Audi's effort to address his problem with disagreement focuses on the idea of epistemic peers. On his view, only when epistemic peers disagree is ethical objectivity threatened, and Audi insists that disagreement among epistemic peers is rare if it exists at all. For one thing, the standards for epistemic parity are demanding. Peers are both "(a) equally rational and equally thoughtful and (b) have considered the same relevant evidence equally conscientiously." (p. 76) But Audi goes further, claiming that, "[I]t is very hard to be justified in believing that someone else satisfies (a) or (b) or, especially, both" and, therefore, "[W]e may be at most rarely justified in believing anyone to be an epistemic peer on a given point at issue ... especially ... complex moral issues." (pp. 77-78)
Though Audi distinguishes between a variety of different aspects, and kinds, of disagreement, his effort to winnow down to the vanishing point the kind of moral disagreement that threatens ethical objectivity is unconvincing. No doubt, Audi is correct that some, perhaps many, ethical disagreements do not occur among epistemic peers, but surely some do. Failure to concede the latter point evinces a solipsistic dogmatism. Thus, when Audi says things like:
[S]omeone else's disbelieving p is itself a reason, for a person who rationally believes p, to doubt that the other is correct in denying p or is a full-scale epistemic peer in the matter. (p. 79)
Other things equal ... we are better justified in our assessment of our own basis for believing p and of our response to that basis than in our assessment of the basis of anyone else's believing it or of anyone else's response to that basis. (p. 80)
[T]he very exercise of critically seeking to establish the epistemic parity of a disputant may give one a justificatory advantage in the dispute.... Other things equal, making a rational conscientious attempt to establish the epistemic parity of a disputant tends to favor the conscientious inquirer, at least where one retains a disputed belief. (p. 80)
Audi appears to have succumbed to such dogmatism.
Despite his lack of a fully satisfying response to the problem of disagreement -- something that Audi is by no means alone in failing to provide -- the balance of his book proves quite interesting as he explores how moral perception relates to intuition, aesthetic perception, and emotion. On one hand, Audi claims that moral perception and intuition are both "direct responses to something the person sees or otherwise senses or considers ..." and "the complexity of the object, pattern, or even narrative ... does not imply that [such responses] are inferential." (p. 93) In other words, Audi rejects 'intellectualism' -- the view that all rational thought is inferential -- and takes both moral perception and intuition to be forms of rational thought in which we directly see, or otherwise sense, some object or proposition in a more-or-less complicated pattern. On the other hand, the complexity of the underlying pattern in which we either immediately perceive or intuit some higher-order property supports Audi's rejection of "a common stereotype of intuition ... as a 'gut reaction' ... not mediated by reflection ..." (p. 83) Aesthetic perception offers further support for Audi's view of intuition as non-inferential yet still rational. In the complex arrangement of light, color, and figure, one can -- with education and time for reflection -- distinguish an old master from a knock-off and genuine beauty from kitsch.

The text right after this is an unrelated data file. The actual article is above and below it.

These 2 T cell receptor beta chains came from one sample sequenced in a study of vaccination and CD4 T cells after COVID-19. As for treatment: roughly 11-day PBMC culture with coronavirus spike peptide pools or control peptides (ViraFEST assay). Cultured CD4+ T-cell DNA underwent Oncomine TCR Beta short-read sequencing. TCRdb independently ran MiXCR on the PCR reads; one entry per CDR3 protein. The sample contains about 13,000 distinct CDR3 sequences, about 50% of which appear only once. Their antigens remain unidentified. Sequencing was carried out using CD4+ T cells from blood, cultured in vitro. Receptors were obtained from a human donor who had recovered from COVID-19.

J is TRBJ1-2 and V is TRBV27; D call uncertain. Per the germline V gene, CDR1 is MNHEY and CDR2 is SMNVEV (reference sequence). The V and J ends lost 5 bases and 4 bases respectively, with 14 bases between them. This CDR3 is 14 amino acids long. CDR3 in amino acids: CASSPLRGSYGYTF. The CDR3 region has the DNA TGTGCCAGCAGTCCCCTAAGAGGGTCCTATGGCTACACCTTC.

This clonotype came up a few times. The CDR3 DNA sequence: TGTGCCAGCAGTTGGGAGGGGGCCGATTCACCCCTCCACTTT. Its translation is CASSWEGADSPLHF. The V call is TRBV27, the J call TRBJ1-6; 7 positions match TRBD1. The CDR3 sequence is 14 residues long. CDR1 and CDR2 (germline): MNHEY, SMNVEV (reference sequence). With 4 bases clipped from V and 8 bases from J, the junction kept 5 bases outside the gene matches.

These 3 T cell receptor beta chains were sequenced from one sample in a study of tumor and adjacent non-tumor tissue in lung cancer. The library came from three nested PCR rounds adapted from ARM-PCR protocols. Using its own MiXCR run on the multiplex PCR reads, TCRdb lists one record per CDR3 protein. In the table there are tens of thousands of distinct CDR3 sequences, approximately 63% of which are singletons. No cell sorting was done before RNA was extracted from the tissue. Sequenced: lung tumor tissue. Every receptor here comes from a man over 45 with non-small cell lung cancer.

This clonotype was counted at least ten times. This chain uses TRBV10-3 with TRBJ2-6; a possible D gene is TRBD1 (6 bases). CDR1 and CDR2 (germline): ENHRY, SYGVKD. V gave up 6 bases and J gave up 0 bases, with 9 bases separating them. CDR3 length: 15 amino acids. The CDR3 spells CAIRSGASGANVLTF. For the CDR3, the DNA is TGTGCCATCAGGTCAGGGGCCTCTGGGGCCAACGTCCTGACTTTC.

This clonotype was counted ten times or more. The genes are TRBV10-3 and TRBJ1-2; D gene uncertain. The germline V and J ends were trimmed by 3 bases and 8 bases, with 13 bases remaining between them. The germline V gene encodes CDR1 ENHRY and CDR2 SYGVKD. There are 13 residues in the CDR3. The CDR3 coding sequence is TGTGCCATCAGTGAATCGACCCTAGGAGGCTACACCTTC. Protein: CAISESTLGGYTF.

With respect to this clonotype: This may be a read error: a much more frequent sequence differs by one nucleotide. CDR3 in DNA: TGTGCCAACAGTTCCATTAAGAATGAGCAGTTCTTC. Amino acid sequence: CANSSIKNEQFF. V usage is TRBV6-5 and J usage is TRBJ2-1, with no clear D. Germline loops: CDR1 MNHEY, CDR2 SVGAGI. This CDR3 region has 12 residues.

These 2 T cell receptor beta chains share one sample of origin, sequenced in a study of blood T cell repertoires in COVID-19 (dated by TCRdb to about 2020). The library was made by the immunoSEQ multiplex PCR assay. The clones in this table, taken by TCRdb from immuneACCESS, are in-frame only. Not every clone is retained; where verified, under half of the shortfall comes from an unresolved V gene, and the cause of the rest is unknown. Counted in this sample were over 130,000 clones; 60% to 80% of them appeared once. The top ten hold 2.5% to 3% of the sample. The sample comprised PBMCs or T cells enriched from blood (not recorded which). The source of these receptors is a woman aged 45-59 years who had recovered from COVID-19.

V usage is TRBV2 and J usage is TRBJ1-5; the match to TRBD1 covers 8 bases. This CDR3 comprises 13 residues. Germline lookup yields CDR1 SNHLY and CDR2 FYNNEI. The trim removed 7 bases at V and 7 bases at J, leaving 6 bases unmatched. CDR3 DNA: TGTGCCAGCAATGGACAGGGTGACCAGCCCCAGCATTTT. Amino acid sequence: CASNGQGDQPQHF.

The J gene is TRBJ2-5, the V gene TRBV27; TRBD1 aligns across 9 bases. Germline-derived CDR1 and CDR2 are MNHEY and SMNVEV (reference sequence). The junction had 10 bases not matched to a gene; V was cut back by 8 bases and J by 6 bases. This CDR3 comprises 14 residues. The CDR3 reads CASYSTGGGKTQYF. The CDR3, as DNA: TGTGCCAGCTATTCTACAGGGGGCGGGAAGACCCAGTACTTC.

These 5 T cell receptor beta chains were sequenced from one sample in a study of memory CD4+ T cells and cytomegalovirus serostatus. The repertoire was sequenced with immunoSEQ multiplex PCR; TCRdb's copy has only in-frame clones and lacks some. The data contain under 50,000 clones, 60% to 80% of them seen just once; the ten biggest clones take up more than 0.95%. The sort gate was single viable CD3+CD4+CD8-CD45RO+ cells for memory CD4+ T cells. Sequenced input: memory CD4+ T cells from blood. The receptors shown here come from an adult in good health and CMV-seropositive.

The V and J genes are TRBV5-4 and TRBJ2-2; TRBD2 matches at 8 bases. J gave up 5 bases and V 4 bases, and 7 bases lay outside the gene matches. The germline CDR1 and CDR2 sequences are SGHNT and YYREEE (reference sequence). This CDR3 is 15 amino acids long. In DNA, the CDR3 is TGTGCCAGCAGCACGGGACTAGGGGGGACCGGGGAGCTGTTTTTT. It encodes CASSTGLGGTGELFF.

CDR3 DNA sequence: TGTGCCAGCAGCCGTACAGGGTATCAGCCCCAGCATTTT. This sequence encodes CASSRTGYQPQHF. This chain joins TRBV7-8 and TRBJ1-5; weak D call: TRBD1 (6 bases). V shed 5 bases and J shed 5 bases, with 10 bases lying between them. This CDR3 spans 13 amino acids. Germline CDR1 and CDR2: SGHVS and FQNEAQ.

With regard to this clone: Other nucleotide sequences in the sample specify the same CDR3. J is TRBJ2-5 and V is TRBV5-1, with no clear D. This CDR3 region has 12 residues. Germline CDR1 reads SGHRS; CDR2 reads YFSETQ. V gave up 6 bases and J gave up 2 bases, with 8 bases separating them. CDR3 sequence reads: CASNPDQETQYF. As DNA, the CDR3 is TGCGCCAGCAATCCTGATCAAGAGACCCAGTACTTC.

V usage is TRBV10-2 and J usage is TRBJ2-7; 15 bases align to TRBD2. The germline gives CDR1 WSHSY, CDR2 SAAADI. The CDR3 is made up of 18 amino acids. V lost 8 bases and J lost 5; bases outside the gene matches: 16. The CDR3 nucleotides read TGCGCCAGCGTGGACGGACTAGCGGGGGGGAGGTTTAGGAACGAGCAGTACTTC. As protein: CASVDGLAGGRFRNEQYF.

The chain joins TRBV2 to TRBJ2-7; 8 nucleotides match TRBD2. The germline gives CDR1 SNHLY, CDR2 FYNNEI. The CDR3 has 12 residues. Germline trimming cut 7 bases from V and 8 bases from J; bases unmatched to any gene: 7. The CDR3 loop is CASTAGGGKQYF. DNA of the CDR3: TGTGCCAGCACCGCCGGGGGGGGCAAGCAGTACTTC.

Audi errs, however, in taking moral perception and intuition to have authority on all moral questions and, in many cases, to be able to resolve moral disagreements on their own. But this expects too much from moral perception and intuition. Arguably, moral perceptions and moral intuitions are only authoritative about those basic, uncontroversial moral truths that we all know to the extent we are minimally competent moral thinkers. And, of course, these basic, uncontroversial truths that we can regard moral perception and intuition as revealing do not represent answers to all moral questions. But, taken together, these truths do constitute a shared framework within which minimally competent moral thinkers can address all genuine moral questions, including highly disputed ones, and resolve moral disagreements as much as anyone could ever reasonably expect. Expecting moral perception and intuition to do more than this is expecting too much.
Apart from Audi's excessive exuberance for using moral perception and intuition to resolve moral disagreement, however, his analysis and discussion of how moral perception and intuition can be both rational yet non-inferential is a helpful and welcome addition to his already substantial work in epistemology.
© 2014 James Taggart
James Taggart received his Ph.D. in Philosophy from Brown University in 2009. He now lives in Maryland and teaches at Washington College.